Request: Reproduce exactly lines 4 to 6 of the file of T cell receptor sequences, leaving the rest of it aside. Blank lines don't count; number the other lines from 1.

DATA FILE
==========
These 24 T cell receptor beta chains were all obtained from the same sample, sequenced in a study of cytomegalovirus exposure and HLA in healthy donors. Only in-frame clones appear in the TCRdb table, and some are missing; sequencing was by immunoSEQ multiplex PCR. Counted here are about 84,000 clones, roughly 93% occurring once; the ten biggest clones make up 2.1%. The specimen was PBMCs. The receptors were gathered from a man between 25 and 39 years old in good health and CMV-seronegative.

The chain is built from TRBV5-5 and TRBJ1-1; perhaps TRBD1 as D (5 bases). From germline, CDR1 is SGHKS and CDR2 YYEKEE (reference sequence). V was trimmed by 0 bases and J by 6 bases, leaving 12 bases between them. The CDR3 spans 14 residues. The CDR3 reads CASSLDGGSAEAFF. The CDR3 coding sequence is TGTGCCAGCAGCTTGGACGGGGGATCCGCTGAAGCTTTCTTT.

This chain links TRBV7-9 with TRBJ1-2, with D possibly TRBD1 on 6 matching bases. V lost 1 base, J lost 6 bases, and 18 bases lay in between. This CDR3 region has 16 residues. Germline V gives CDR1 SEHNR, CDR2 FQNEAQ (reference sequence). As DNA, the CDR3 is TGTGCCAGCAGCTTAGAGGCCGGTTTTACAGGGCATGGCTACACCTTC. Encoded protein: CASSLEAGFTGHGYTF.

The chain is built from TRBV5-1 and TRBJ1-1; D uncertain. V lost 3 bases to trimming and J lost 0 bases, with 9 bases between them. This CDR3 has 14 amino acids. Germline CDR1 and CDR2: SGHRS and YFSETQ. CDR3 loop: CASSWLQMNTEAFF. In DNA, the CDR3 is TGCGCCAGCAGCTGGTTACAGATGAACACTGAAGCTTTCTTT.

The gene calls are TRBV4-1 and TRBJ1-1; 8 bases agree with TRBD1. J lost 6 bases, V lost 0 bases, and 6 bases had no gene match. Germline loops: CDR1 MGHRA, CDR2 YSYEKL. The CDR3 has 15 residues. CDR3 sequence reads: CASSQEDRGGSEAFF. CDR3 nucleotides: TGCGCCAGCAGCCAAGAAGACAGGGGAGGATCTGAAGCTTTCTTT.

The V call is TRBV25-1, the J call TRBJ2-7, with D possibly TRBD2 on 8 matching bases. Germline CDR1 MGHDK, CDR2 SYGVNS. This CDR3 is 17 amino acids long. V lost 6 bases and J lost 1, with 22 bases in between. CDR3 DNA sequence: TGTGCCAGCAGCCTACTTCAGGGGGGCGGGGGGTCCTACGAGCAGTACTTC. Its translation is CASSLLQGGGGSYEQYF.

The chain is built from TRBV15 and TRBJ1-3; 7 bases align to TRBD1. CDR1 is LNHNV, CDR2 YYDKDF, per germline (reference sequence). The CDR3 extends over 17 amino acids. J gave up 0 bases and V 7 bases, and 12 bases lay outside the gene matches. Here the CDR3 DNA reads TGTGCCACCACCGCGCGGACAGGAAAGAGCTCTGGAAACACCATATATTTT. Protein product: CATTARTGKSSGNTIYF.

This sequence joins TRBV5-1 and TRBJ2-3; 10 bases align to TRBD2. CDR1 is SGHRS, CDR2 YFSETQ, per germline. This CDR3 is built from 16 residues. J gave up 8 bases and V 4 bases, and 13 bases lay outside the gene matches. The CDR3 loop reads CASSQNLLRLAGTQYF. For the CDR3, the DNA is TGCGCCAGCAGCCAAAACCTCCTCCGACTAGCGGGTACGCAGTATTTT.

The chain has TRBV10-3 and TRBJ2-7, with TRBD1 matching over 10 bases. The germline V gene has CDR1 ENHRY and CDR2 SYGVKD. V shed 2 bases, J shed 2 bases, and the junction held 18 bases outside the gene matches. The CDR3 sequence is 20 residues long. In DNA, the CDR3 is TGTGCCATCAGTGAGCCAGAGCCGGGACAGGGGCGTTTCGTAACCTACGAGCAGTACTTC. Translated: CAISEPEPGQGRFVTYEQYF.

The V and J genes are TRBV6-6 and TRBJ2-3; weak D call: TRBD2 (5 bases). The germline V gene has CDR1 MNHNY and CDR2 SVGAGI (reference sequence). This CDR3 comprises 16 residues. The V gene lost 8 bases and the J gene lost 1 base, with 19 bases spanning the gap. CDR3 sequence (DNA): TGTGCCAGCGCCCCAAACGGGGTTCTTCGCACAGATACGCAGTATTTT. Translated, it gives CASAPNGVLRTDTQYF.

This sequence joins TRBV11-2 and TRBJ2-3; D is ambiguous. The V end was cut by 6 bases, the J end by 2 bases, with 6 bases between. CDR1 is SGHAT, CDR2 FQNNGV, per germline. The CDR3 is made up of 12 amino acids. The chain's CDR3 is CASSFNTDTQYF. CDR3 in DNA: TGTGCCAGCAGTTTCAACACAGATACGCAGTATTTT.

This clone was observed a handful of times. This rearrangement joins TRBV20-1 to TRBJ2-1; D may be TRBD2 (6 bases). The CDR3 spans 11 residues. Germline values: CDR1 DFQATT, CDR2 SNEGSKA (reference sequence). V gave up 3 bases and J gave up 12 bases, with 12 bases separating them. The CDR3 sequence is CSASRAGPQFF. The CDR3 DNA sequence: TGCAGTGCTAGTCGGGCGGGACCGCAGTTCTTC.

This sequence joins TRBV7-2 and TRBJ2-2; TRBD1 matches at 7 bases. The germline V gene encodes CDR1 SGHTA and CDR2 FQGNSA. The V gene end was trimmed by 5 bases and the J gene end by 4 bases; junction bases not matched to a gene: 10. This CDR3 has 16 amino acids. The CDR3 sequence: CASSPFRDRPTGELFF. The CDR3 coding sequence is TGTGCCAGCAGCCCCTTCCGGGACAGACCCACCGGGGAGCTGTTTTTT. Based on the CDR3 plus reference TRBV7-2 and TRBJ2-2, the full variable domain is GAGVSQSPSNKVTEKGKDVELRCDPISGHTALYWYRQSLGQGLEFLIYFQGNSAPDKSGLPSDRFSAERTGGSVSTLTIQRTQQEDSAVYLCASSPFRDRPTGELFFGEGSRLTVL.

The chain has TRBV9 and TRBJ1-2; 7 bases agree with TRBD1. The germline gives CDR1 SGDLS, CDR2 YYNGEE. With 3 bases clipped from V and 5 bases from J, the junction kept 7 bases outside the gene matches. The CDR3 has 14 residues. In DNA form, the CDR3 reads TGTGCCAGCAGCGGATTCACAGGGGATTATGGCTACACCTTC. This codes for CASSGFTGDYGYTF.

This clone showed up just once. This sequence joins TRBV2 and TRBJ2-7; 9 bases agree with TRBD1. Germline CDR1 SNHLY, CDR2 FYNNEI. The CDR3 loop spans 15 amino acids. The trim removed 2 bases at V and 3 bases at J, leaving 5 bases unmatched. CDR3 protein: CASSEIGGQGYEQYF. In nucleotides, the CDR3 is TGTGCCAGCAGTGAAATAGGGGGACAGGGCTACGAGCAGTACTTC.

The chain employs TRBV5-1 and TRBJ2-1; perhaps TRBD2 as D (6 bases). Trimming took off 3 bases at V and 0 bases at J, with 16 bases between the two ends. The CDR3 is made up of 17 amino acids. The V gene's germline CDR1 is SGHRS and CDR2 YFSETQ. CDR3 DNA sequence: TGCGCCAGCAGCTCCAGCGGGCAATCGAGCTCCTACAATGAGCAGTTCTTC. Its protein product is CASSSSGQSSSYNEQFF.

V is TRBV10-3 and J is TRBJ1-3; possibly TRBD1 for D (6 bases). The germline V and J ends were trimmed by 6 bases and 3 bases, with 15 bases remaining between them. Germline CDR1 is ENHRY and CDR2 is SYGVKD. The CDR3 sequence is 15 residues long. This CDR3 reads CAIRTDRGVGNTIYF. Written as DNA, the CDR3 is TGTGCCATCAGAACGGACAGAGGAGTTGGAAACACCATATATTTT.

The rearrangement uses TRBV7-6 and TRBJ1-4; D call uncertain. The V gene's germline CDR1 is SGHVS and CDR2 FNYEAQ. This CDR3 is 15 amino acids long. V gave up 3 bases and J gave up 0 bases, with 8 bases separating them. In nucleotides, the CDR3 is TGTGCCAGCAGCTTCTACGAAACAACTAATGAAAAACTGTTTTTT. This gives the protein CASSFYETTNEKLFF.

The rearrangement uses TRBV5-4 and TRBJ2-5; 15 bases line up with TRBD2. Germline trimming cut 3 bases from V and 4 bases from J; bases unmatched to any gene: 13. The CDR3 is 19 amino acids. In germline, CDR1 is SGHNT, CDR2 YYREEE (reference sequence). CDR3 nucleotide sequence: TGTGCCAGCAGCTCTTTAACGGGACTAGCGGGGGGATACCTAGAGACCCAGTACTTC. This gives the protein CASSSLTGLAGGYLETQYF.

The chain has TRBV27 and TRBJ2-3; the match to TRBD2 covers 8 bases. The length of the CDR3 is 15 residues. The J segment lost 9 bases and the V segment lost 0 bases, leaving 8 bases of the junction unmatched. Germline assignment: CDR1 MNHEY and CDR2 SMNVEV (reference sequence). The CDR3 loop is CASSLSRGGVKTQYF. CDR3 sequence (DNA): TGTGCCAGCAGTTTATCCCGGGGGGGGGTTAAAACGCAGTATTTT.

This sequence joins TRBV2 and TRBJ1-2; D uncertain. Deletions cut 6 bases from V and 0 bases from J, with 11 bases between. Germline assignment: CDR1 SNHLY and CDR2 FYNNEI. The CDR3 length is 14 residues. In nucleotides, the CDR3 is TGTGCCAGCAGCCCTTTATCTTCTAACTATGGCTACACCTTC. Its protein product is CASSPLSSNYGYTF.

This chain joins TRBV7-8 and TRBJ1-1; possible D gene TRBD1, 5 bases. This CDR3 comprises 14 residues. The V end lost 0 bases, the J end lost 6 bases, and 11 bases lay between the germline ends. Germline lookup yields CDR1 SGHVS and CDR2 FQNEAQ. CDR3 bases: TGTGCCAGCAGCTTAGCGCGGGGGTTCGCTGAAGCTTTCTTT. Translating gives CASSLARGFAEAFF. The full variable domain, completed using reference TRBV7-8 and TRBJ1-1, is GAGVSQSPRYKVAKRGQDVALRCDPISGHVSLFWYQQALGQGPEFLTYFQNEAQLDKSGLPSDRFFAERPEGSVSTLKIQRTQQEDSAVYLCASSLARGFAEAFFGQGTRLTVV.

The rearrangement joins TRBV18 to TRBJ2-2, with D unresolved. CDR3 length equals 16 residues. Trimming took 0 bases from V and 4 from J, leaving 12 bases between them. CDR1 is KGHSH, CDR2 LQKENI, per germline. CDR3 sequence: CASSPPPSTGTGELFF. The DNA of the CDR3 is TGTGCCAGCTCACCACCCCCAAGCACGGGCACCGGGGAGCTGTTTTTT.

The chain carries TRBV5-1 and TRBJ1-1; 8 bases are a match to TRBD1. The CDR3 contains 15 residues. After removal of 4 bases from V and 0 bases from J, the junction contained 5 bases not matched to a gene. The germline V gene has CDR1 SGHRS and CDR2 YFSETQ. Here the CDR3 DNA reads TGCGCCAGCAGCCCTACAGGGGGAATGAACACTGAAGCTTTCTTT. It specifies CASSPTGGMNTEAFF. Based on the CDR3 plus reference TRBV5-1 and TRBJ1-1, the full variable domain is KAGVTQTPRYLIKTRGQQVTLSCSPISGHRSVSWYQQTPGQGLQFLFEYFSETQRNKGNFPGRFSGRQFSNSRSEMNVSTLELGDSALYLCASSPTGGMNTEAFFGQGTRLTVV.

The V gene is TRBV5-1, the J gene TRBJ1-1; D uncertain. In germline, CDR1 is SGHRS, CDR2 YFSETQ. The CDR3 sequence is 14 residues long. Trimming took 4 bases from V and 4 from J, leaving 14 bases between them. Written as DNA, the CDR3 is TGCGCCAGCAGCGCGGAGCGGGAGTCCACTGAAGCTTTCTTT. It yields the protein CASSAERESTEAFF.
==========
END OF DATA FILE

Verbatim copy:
The chain is built from TRBV5-1 and TRBJ1-1; D uncertain. V lost 3 bases to trimming and J lost 0 bases, with 9 bases between them. This CDR3 has 14 amino acids. Germline CDR1 and CDR2: SGHRS and YFSETQ. CDR3 loop: CASSWLQMNTEAFF. In DNA, the CDR3 is TGCGCCAGCAGCTGGTTACAGATGAACACTGAAGCTTTCTTT.

The gene calls are TRBV4-1 and TRBJ1-1; 8 bases agree with TRBD1. J lost 6 bases, V lost 0 bases, and 6 bases had no gene match. Germline loops: CDR1 MGHRA, CDR2 YSYEKL. The CDR3 has 15 residues. CDR3 sequence reads: CASSQEDRGGSEAFF. CDR3 nucleotides: TGCGCCAGCAGCCAAGAAGACAGGGGAGGATCTGAAGCTTTCTTT.

The V call is TRBV25-1, the J call TRBJ2-7, with D possibly TRBD2 on 8 matching bases. Germline CDR1 MGHDK, CDR2 SYGVNS. This CDR3 is 17 amino acids long. V lost 6 bases and J lost 1, with 22 bases in between. CDR3 DNA sequence: TGTGCCAGCAGCCTACTTCAGGGGGGCGGGGGGTCCTACGAGCAGTACTTC. Its translation is CASSLLQGGGGSYEQYF.